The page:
Animals use a variety of behavioral and physical defenses to minimize predation risk (Lima & Dill, 1990; Caro, 2005; Verdolin, 2006). Animals reduce the likelihood of predation through constitutive and inducible defenses (Bourdeau & Johansson, 2012; Välimäki, Herczeg & Merilä, 2012). Constitutive defenses do not require environmental stimuli for activation (Harvell, 1990) and will be expressed regardless of predator presence (Clark & Harvell, 1992) while inducible defenses are behavioral responses deployed only in the presence of a threat (Clark & Harvell, 1992). Plants, like animals, also minimize predation risk with inducible defenses (Haukioja, 1991; Adler & Karban, 1994; Dicke & Hilker, 2003). Plants can produce toxins, thorns, and hairs in response to herbivores (Tollrian & Harvell, 1999). When properly used, these inducible defenses confer greater resistance to attack and improve chances of survival (Harvell, 1990). However, the benefits of such defenses are balanced by the cost to growth, reproduction, and survivorship that they incur (Harvell, 1990). Prey should thus behave in ways that optimize the trade-offs between growth and reproduction and defense (Ives & Dobson, 1987). Many defensive phenotypic changes occur on a long time-scale and the trade-offs that they necessitate occur over a plant’s life. While some shorter scale defenses do not involve the production of toxins or structures, they may still be costly to deploy.
Sensitive plants, Mimosa pudica (L.), are a tropical shrub and are an ideal system in which to study inducible defenses that occur on a short time-scale. Sensitive plants fold their leaves inward when touched, reducing the surface area exposed to potential predators (Jensen, Dill & Cahill, 2011). This mechanism is initiated when a stimulus causes an efflux of potassium within the leaf, creating a loss of turgor pressure, which closes the leaves and causes them to droop (Allen, 1969; Fleurat-Lessard et al., 1997). Although hiding from predators may reduce herbivory risk, closed leaves do not photosynthesize as effectively (Hoddinott, 1977). Because leaf closure incurs an energetic cost and limits a plant’s ability to photosynthesize, like animals (Cooper, 2003), sensitive plants should be selected to optimize this defensive behavior (Fleurat-Lessard et al., 1997).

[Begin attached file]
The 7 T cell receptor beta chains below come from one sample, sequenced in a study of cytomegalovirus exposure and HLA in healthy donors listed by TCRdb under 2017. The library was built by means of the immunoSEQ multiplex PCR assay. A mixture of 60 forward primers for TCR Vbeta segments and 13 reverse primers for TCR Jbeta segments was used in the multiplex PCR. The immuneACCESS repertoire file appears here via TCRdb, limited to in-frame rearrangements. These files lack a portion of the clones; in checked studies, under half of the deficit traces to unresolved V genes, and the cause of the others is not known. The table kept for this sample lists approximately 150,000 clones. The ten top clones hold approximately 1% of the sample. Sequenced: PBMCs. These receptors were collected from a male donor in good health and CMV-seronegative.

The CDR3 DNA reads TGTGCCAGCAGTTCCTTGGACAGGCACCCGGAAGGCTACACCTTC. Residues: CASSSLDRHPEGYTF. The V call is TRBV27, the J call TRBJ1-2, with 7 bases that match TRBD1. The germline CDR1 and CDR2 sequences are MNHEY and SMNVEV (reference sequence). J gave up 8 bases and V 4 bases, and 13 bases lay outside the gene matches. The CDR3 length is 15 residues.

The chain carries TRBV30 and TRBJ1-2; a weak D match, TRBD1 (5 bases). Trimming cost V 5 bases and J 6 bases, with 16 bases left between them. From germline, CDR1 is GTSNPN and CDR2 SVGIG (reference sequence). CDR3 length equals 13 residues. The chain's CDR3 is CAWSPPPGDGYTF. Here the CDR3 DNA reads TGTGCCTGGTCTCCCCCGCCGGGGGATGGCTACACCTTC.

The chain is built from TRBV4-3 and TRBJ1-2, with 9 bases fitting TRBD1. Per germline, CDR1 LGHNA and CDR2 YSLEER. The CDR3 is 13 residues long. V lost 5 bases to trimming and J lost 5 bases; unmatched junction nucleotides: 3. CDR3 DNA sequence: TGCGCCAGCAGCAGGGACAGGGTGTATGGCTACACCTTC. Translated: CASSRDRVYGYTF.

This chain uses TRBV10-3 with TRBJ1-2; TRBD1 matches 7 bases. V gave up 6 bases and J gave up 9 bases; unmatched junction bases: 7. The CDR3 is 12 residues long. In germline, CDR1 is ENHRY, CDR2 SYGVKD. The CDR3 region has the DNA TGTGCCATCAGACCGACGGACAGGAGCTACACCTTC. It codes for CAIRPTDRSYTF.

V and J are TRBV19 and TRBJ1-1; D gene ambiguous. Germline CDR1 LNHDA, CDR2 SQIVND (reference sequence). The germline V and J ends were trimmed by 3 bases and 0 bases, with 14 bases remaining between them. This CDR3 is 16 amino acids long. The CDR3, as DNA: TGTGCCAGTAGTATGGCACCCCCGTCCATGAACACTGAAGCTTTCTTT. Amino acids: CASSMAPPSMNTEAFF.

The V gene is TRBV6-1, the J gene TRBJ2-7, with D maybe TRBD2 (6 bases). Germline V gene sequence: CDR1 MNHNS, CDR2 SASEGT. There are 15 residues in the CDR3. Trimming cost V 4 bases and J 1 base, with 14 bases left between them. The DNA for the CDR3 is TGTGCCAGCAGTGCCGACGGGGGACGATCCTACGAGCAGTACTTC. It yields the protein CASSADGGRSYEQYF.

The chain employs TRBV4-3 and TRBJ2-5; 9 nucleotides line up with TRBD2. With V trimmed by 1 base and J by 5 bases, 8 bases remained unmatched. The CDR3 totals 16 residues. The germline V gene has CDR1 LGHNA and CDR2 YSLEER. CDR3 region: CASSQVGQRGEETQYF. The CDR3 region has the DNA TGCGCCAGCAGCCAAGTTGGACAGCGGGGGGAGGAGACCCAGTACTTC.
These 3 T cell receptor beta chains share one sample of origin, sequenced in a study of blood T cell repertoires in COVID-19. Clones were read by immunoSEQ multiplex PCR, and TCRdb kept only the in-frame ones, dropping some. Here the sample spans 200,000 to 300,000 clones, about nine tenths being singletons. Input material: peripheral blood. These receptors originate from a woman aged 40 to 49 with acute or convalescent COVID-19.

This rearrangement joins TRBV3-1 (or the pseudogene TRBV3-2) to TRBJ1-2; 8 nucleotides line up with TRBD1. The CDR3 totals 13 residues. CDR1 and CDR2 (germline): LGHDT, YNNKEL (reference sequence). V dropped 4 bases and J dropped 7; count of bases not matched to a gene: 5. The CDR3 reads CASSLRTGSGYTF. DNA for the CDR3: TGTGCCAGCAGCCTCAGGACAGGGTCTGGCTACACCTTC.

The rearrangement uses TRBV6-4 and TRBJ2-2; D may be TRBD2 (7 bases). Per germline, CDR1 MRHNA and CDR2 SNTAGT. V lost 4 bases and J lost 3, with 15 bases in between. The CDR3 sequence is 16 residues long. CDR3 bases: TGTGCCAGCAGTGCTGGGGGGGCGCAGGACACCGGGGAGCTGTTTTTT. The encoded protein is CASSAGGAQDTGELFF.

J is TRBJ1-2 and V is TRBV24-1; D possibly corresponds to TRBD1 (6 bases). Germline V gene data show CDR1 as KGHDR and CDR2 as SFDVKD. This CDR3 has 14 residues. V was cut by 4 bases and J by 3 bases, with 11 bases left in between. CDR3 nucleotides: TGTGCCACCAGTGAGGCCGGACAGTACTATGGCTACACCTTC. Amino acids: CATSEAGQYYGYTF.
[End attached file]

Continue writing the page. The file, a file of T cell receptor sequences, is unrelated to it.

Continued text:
Optimal defense is relative to local conditions and individual state (Riechert & Hedrick, 1993; Shudo & Iwasa, 2001). Animals in worse condition prioritize foraging more than conspecifics with ample energy reserves, even at great risk (Bachman, 1993). For instance, yellow-bellied marmots (Marmota flaviventer) in worse body condition are predicted to emerge sooner after detecting a predator, accepting greater risk of predation to gain more resources (Rhoades & Blumstein, 2007). Indeed, a meta-analysis found that animals in better condition have longer flight initiation distances because they can afford to flee sooner than their energy-stressed conspecifics and will thus prioritize flight over foraging (Stankowich & Blumstein, 2005).
In sensitive plants, leaf closure reduces photosynthesis by, on average, 40% (Hoddinott, 1977). How an individual plant assesses the need to photosynthesise versus the need to close is dependent on light availability and condition (Simon, Hodson & Roitberg, 2016). Plants more exposed to sunlight will remain closed for longer than plants deprived of sunlight (Jensen, Dill & Cahill, 2011). Furthermore, plants in worse environments will consistently make higher risk light foraging decisions than plants in good environments (Simon, Hodson & Roitberg, 2016). While Jensen, Dill & Cahill (2011) were able to show that light condition modified plant closing behavior, Simon, Hodson & Roitberg (2016) showed that plants were individually consistent in this behavior over the course of several weeks. Importantly, Simon, Hodson & Roitberg (2016) standardized the conditions in the laboratory under which their experiments were carried out to control for genotype and other environmental factors. However, it is poorly understood if and how plants exhibit consistent individual differences in a rapidly changing, non-homogenous field setting.